Welcome to Scribd, the world's digital library. Read, publish, and share books and documents. See more
Standard view
Full view
of .
0 of .
Results for:
P. 1
Mathematical Methods for Physicists Webber/Arfken Selected Solutions from ch. 6

# Mathematical Methods for Physicists Webber/Arfken Selected Solutions from ch. 6

Ratings: (0)|Views: 3,790 |Likes:
Ch. 6: 6.1.3, 6.1.7, 6.2.5, 6.2.6, 6.3.3, 6.4.3, 6.4.4
Ch. 6: 6.1.3, 6.1.7, 6.2.5, 6.2.6, 6.3.3, 6.4.3, 6.4.4

### Availability:

See more
See less

06/26/2013

pdf

text

original

Physics 451 Fall 2004Homework Assignment #9 — Solutions
Textbook problems: Ch. 6: 6.1.3, 6.1.7, 6.2.5, 6.2.6, 6.3.3, 6.4.3, 6.4.4Chapter 66.1.3 Prove algebraically that
|
z
1
||
z
2
||
z
1
+
z
2
||
z
1
|
+
|
z
2
|
Interpret this result in terms of vectors. Prove that
|
z
1
|
<
|

z
2
1
|
<
|
z
+ 1
|
,
for
(
z
)
>
0We start by evaluating
|
z
1
+
z
2
|
2
|
z
1
+
z
2
|
2
= (
z
1
+
z
2
)(
z
1
+
z
2
) =
|
z
1
|
2
+
|
z
2
|
2
+
z
1
z
2
+
z
1
z
2
=
|
z
1
|
2
+
|
z
2
|
2
+ (
z
1
z
2
) + (
z
1
z
2
)
=
|
z
1
|
2
+
|
z
2
|
2
+ 2
(
z
1
z
2
)(1)We now put a bound on the real part of
z
1
z
2
. First note that, for any complexquantity
ζ
, we have
|
ζ
|
2
= (
ζ
)
2
+ (
ζ
)
2
(
ζ
)
2
. Taking a square root gives
|
ζ
| ≥ |
ζ
|
or
−|
ζ
|
ζ
|
ζ
|
. For the present case (where
ζ
=
z
1
z
2
) this gives
−|
z
1
||
z
2
|
(
z
1
z
2
)
|
z
1
||
z
2
|
. Using this inequality in (1), we obtain
|
z
1
|
2
+
|
z
2
|
2
2
|
z
1
||
z
2
||
z
1
+
z
2
|
2
|
z
1
|
2
+
|
z
2
|
2
+ 2
|
z
1
||
z
2
|
or(
|
z
1
||
z
2
|
)
2
|
z
1
+
z
2
|
2
(
|
z
1
|
+
|
z
2
|
)
2
Taking the square root then proves the triangle inequality. The reason this iscalled the triangle inequality is that, in terms of vectors, we can think of
z
1
,
z
2
and
z
1
+
z
2
as the three sides of a triangle
2
1
z
2
+
z z
1
z
Then the third side (
|
z
1
+
z
2
|
) of a triangle can be no longer than the sum of the lengths of the other two sides (
|
z
1
|
+
|
z
2
|
) nor shorter than the diﬀerence of lengths (
|
z
1
||
z
2
|
).

Finally, for the second inequality, we start by proving that
|
z
+ 1
|
2
=
|
z
|
2
+ 1 + 2
z
= (
|
z
|
2
+ 1
2
z
) + 4
z
=
|
z
1
|
2
+ 4
z >
|
z
1
|
2
for
z >
0. This implies that
|
z
+ 1
|
>
|
z
1
|
for
z >
0. The picture here isthat if
z
is on the right half of the complex plane then it is closer to the point 1than the point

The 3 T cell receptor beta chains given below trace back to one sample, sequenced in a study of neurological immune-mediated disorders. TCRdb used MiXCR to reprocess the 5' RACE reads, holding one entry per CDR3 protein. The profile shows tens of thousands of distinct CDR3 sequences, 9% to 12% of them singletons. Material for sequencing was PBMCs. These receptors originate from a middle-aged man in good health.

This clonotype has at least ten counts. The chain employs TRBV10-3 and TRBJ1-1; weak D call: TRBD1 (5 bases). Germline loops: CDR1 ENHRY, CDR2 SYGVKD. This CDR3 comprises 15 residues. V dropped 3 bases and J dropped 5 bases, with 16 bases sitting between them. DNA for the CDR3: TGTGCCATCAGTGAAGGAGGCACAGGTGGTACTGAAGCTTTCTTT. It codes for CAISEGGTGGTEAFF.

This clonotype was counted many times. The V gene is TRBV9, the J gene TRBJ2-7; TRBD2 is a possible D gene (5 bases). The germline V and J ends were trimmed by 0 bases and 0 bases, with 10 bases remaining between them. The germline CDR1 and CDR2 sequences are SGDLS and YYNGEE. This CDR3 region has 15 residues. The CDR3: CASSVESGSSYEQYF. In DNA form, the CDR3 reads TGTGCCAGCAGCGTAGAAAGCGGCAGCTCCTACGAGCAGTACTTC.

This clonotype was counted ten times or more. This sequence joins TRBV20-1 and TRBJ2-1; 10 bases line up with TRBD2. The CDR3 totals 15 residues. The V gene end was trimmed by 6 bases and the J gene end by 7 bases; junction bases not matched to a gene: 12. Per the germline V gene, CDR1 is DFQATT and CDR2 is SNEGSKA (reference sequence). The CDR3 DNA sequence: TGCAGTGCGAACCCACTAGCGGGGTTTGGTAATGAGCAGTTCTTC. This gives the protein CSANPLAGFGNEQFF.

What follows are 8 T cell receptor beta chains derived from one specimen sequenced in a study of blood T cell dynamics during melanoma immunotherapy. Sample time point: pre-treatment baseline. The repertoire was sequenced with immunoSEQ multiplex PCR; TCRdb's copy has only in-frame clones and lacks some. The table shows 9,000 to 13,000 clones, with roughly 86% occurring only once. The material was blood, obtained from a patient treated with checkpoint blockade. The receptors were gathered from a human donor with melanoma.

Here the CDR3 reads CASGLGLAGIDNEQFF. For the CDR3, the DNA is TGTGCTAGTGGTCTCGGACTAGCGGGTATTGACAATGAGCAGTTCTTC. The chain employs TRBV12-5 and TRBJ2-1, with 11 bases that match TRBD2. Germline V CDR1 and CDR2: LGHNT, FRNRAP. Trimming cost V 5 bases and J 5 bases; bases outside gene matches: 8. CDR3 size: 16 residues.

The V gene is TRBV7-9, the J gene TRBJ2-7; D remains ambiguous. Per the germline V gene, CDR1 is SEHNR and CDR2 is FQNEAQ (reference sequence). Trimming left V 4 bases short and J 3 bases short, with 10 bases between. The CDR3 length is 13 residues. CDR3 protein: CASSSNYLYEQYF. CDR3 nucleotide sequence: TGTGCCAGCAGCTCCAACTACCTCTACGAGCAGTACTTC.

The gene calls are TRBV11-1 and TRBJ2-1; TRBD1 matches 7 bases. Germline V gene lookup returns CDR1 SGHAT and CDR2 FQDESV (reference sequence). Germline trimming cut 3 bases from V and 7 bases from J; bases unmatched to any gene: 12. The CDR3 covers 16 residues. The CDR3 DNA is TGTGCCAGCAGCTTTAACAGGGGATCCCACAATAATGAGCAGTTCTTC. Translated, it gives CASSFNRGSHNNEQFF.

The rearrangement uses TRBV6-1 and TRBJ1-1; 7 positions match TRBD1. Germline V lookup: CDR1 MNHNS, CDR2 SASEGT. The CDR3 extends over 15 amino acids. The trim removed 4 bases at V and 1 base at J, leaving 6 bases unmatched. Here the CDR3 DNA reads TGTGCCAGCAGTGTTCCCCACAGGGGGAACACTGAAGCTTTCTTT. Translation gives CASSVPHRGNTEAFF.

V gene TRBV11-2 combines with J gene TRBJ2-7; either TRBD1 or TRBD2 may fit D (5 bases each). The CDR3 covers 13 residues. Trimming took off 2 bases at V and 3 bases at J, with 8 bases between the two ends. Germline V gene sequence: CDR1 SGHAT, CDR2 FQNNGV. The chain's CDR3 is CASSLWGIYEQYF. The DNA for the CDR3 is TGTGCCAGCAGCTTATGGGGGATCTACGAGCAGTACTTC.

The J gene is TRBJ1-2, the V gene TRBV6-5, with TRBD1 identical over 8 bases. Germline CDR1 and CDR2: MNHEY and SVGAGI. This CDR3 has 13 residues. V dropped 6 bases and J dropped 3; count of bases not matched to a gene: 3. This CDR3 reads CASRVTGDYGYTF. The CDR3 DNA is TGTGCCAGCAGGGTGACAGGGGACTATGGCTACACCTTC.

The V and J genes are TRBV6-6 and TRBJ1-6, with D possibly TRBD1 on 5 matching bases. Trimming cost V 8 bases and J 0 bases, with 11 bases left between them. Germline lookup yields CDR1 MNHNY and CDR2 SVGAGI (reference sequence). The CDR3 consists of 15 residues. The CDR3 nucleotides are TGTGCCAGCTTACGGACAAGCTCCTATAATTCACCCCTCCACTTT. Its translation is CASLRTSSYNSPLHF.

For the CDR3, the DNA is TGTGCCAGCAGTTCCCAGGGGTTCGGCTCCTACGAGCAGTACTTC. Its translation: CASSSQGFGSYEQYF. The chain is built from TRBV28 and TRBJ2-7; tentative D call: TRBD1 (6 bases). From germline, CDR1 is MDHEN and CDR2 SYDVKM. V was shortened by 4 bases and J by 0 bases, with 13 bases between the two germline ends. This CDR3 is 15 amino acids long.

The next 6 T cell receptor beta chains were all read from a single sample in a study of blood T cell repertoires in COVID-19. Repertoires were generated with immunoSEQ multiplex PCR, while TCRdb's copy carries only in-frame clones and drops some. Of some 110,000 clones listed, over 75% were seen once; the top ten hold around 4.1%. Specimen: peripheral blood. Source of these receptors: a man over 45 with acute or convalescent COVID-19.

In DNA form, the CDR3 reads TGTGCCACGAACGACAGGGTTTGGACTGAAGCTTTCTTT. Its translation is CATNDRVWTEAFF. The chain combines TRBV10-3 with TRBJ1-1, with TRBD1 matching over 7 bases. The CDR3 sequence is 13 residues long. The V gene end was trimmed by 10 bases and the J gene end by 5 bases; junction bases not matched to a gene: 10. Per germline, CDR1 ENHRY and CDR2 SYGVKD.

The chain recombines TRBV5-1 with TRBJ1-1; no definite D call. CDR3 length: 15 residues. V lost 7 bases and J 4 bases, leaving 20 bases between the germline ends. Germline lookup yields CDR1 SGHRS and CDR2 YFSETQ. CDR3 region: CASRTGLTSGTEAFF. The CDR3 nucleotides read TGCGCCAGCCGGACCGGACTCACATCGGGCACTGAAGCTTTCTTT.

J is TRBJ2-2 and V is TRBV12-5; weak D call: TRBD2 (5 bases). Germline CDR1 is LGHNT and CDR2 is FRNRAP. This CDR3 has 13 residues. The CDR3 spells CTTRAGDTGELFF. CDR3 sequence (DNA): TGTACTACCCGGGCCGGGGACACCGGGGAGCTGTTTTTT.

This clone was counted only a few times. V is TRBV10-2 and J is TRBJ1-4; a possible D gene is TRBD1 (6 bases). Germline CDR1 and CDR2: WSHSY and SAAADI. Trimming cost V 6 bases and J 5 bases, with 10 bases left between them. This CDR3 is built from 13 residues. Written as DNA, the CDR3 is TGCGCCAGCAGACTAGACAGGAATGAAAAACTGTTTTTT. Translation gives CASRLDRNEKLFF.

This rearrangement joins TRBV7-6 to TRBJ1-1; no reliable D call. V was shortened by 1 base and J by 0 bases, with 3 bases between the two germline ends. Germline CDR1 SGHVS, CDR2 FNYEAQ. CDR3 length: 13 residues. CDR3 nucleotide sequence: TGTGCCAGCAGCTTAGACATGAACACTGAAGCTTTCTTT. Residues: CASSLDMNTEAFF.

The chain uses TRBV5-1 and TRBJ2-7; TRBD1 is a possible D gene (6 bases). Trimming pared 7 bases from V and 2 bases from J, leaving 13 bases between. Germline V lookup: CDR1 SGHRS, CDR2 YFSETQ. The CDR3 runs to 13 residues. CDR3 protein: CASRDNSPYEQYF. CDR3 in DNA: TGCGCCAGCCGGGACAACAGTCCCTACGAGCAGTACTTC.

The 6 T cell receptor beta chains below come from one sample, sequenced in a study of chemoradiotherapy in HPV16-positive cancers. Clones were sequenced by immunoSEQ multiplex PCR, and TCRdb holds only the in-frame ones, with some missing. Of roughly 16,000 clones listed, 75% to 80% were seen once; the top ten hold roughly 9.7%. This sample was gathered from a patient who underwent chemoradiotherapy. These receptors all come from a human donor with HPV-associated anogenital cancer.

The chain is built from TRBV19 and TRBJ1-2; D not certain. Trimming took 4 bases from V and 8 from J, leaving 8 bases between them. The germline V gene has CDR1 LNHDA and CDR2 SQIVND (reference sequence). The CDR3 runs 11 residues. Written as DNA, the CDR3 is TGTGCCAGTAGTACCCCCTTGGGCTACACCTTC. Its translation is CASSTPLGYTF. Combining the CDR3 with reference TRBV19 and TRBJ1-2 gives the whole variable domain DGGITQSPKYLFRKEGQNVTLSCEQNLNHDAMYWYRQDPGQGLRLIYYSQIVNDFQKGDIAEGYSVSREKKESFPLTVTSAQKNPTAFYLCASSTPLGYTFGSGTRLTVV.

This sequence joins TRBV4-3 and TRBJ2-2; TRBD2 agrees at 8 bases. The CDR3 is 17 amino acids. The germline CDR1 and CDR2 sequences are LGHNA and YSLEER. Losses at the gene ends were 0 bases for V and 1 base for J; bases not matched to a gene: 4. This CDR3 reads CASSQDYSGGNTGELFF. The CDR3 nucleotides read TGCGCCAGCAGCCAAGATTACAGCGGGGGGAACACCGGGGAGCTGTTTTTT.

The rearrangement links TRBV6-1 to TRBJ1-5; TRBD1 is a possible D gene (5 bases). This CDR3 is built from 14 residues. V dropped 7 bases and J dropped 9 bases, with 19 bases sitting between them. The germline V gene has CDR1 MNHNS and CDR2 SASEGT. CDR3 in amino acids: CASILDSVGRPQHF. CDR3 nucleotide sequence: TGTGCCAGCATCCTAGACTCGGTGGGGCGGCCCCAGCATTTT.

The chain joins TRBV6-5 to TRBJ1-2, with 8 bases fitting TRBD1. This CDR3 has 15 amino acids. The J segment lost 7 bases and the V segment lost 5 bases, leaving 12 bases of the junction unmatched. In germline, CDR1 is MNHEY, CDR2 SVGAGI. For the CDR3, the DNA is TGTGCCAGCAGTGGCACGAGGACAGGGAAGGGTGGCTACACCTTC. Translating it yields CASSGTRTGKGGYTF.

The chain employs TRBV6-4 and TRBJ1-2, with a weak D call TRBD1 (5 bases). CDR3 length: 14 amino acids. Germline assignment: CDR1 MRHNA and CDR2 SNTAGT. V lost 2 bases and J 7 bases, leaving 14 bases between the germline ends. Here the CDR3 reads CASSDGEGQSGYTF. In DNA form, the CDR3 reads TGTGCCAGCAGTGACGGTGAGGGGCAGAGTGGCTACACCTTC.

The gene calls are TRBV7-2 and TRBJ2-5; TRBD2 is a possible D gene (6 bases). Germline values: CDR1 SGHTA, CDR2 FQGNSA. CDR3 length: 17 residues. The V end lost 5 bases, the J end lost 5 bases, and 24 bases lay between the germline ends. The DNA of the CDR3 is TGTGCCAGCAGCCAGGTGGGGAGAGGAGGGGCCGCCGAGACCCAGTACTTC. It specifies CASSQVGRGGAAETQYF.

1.
z
1
+
−
z
1
z
z
Given this result, it is simple to see that
|
z
1
|
2
<
|
z
1
||
z
+ 1
|
<
|
z
+ 1
|
2
or, by taking a square root
|
z
1
|
<
|

(
z
1)(
z
+ 1)
|
<
|
z
+ 1
|
which is what we set out to prove.6.1.7 Prove that
a
)
1
n
=0
cos
nx
=sin(
Nx/
2)sin
x/
2cos(
1)
x
2
b
)
1
n
=0
sin
nx
=sin(
Nx/
2)sin
x/
2sin(
1)
x
2We may solve parts
a
) and
b
) simultaneously by taking the complex combination
=
1
n
=0
cos
nx
+
i
1
n
=0
sin
nx
=
1
n
=0
(cos
nx
+
i
sin
nx
) =
1
n
=0
e
inx
The real part of
gives part
a
) and the imaginary part of
gives part
b
). Whenwritten in this fashion, we see that
is a terminating geometric series with ratio
r
=
e
ix
. Thus
=
1
n
=0
r
n
=1
r
1
r
=1
e
Nix
1
e
ix
=
e
12
Nix
(
e
12
Nix
e
12
Nix
)
e
12
ix
(
e
12
ix
e
12
ix
)

We performed the last step in order to ‘balance’ positive and negative exponentialsinside the parentheses. This is so that we may relate both the numerator anddenominator to sin
α
= (
e
e
)
/
2
i
. The result is
=
e
12
(
1)
ix
sin(
Nx/
2)sin
x/
2=
cos
12
(
1)
x
+
i
sin
12
(
1)
x
sin(
Nx/
2)sin
x/
2It should now be apparent that the real and imaginary parts are indeed thesolutions to parts
a
) and
b
).6.2.5 Find the analytic function
w
(
z
) =
u
(
x,y
) +
iv
(
x,y
)
a
) if
u
(
x,y
) =
x
3
3
xy
2
We use the Cauchy-Riemann relations
∂v∂x
=
∂u∂y
= 6
xy
v
= 3
x
2
y
+
(
y
)
∂v∂y
=
∂u∂x
= 3
x
2
3
y
2
v
= 3
x
2
y
y
3
+
D
(
x
)In order for these two expressions to agree, the functions
(
y
) and
D
(
x
) musthave the form
(
y
) =
y
3
+
c
and
D
(
x
) =
c
where
c
is an arbitrary constant. Asa result, we ﬁnd that
v
(
x,y
) = 3
x
2
y
y
3
+
c
, or
w
(
z
) = (
x
3
3
xy
2
) +
i
(3
x
2
y
y
3
) +
ic
=
z
3
+
ic
The constant
c
is unimportant.
b
)
v
(
x,y
) =
e
y
sin
x
As above, we have
∂u∂x
=
∂v∂y
=
e
y
sin
x
u
=
e
y
cos
x
+
(
y
)
∂u∂y
=
∂v∂x
=
e
y
cos
x
u
=
e
y
cos
x
+
D
(
x
)Thus we must have
(
y
) =
D
(
x
) =
c
with
c
a constant. The complex function
w
(
z
) is
w
(
z
) =
c
+
e
y
cos
x
+
ie
y
sin
x
=
c
+
e
y
(cos
x
+
i
sin
x
) =
c
+
e
ix
y
=
c
+
e
iz